INTERVIEW: Tom Coghlin QC, an Assurety barrister trainer

INTERVIEW: Tom Coghlin QC, an Assurety barrister trainer

Tom Coghlin QC has been a barrister for 20 years and an Assurety trainer for over five years. Here he explains what to expect from one of Assurety’s witness familiarisation courses and why Assurety’s unique approach makes such a dramatic difference.

If you have never been cross-examined by a barrister before, it can be a real shock. As Tom Coghlin explains: “In some ways you might think it is like a normal conversation, because you are being asked questions and answering them, but it is very different. The process is really challenging and it exposes you in a way that you don’t necessarily expect.”

That’s why Assurety has placed cross-examination right at the heart of all the witness familiarisation courses it offers. Not only that, it has developed a unique approach that closely reflects the actual experience of being cross-examined in court. 

Because the law forbids trainers to discuss the details of an actual case, traditional witness training methods typically use case studies and role play to simulate the cross-examination experience. But Assurety uses a method that reflects the reality of the unfamiliar situation in a far more useful and authentic way. 

Instead of providing the participant with a made up scenario and asking them to pretend, Assurety trainers cross-examine course participants on things that are real for them. 

Tom says: “We are enabling participants to understand what the process actually feels like so that they can see how they perform under that kind of pressure. Role play training can feel sterile because ultimately the participant knows they have been given a script to read. But if you are asked to defend something you’ve actually done, it creates a particular tension which better replicates the feeling of being put on the spot when giving evidence in a real court situation.”

Tom himself is certainly not pretending. Indeed when he cross-examines a participant on one of Assurety’s witness familiarisation courses, he approaches the process in exactly the same way as if he were cross-examining a real witness in court.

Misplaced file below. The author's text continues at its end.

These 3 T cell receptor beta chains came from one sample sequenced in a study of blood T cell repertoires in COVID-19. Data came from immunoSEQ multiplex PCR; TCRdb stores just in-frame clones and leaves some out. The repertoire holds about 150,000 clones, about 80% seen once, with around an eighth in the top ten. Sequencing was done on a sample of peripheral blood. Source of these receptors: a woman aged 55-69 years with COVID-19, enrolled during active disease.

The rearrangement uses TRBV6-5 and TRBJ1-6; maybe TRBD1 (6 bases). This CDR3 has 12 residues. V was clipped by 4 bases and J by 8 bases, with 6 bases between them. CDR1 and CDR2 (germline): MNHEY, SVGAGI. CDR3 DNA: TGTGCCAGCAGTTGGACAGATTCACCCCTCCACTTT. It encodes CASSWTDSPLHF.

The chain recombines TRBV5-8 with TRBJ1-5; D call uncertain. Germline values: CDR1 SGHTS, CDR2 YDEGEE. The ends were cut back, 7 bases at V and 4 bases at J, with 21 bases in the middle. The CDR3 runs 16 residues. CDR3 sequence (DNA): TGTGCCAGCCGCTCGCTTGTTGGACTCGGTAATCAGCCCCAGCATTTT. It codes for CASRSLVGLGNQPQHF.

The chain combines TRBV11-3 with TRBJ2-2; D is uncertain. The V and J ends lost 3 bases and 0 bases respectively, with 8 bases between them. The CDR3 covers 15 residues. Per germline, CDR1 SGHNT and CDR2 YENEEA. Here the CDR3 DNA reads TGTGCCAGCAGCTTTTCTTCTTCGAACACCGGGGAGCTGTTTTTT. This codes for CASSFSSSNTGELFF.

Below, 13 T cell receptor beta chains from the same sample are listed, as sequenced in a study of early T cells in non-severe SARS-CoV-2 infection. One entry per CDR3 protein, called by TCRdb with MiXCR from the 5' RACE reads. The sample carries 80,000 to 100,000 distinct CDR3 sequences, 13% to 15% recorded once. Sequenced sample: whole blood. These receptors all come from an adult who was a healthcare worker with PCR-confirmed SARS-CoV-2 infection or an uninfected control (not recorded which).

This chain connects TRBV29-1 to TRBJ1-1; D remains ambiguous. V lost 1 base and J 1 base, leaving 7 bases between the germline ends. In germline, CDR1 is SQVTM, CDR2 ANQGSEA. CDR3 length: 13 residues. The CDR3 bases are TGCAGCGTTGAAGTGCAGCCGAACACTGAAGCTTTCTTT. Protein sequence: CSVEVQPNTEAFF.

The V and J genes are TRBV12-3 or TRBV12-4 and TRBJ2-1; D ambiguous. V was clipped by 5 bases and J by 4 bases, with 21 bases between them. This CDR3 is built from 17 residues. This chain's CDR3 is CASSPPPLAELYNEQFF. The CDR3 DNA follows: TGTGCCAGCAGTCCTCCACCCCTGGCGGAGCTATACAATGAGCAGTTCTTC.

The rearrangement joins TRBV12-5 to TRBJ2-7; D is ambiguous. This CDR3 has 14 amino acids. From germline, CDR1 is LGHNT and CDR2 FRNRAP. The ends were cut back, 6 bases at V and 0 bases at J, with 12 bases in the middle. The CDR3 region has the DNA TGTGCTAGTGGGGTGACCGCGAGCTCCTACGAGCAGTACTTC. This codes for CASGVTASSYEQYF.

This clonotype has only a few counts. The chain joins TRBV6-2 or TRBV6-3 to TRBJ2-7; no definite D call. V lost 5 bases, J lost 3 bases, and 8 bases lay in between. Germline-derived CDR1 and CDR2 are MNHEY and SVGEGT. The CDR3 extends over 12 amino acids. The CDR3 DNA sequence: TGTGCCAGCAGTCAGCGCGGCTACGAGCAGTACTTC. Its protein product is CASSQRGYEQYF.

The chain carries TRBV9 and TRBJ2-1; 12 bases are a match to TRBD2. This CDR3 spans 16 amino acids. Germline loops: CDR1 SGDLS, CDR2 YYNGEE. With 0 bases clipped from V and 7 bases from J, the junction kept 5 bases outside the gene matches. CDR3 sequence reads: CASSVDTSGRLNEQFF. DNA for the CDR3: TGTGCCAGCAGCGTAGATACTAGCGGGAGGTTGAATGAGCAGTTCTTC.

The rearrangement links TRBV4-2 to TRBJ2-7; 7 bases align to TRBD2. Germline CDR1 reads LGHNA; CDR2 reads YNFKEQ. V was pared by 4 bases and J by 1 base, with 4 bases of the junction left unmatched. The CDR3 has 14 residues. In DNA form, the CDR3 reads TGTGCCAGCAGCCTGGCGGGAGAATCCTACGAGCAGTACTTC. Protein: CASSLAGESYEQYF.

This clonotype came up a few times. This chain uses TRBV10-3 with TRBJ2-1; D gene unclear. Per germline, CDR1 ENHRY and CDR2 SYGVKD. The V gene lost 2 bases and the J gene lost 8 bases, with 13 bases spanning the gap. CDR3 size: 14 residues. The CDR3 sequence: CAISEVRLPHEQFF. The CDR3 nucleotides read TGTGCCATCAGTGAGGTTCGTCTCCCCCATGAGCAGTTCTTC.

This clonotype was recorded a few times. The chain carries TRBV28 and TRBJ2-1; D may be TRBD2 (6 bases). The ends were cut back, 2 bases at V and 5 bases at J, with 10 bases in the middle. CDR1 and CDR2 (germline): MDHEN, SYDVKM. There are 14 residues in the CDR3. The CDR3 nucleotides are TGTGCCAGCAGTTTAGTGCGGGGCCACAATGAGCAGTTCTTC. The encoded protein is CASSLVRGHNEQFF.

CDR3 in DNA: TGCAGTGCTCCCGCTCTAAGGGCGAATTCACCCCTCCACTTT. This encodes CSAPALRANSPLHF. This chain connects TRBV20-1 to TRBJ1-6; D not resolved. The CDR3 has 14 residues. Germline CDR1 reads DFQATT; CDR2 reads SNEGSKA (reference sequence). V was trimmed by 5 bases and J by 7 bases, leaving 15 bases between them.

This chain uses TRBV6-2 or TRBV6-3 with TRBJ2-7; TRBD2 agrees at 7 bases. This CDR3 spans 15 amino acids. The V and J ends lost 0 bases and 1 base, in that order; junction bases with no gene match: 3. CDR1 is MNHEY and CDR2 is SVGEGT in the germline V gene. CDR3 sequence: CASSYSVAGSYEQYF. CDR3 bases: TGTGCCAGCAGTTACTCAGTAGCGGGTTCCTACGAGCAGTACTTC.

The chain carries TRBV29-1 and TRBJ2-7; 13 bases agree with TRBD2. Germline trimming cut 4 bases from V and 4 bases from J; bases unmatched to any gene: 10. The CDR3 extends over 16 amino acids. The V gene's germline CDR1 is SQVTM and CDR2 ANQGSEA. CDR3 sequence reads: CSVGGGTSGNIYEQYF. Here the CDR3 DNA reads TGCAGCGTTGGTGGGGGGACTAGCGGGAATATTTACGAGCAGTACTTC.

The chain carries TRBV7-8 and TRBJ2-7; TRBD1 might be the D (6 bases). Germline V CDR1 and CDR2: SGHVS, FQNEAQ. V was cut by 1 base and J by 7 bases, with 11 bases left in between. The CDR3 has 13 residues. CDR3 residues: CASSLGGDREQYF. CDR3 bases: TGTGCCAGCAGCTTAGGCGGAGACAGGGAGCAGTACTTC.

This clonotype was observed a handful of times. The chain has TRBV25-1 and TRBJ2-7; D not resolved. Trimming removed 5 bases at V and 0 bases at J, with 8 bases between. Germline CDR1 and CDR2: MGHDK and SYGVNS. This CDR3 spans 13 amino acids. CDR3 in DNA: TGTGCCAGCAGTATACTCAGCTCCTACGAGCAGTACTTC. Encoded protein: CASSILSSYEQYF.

He says: “I prepare for a course with the same rigour as I prepare for a real trial. I will have prepared my questions in advance and might have spent quite a lot of time researching particular topics so that I would expect to know that topic just as well as the participant. I might look the participant up on LinkedIn or on Twitter to see if they have got an internet footprint and read their tweets. In fact often I am left with all sorts of unused cross examination material because I have over-prepared. I am not there to ask powder puff questions. It has got to be real.”

Being put under pressure this way in such an unfamiliar setting this way can reveal all kind of unconscious traits that might hinder someone’s ability to give evidence. Participants can become monosyllabic, or defensive, or emotional, or display behaviours that impair their ability to give evidence clearly and well. 

While the cross-examination by the barrister trainer is taking place, a communications trainer will be watching carefully for any sign of negative behaviour and taking notes.

Tom says: “Sometimes people start tapping their finger on the table in frustration or smirking or giving answers in an evasive or unreliable way. You need to be ready to answer difficult questions without taking it personally, and without letting yourself get distressed by the process.”

Fortunately the great thing about finding out these traits during the Assurety course, rather than in the witness box, is that witnesses at least have an opportunity to think about how they are coming across. 

As Tom says: “Our courses give you a chance to practise so that you come across at your best when you give evidence. We help witnesses to answer questions in a helpful manner for a court or tribunal.”

Tom points out that being able to give evidence effectively is not just helpful on a personal level, it can significantly help the justice process too. He says: “Cases very often turn on witness evidence, and how well people do under cross examination. A witness who performs badly can unquestionably lose the case for that party. Entirely honest people can underperform simply because they are unfamiliar with the process.  And the stakes can be very high - you can have a case worth many millions which turns on how well witnesses do.”


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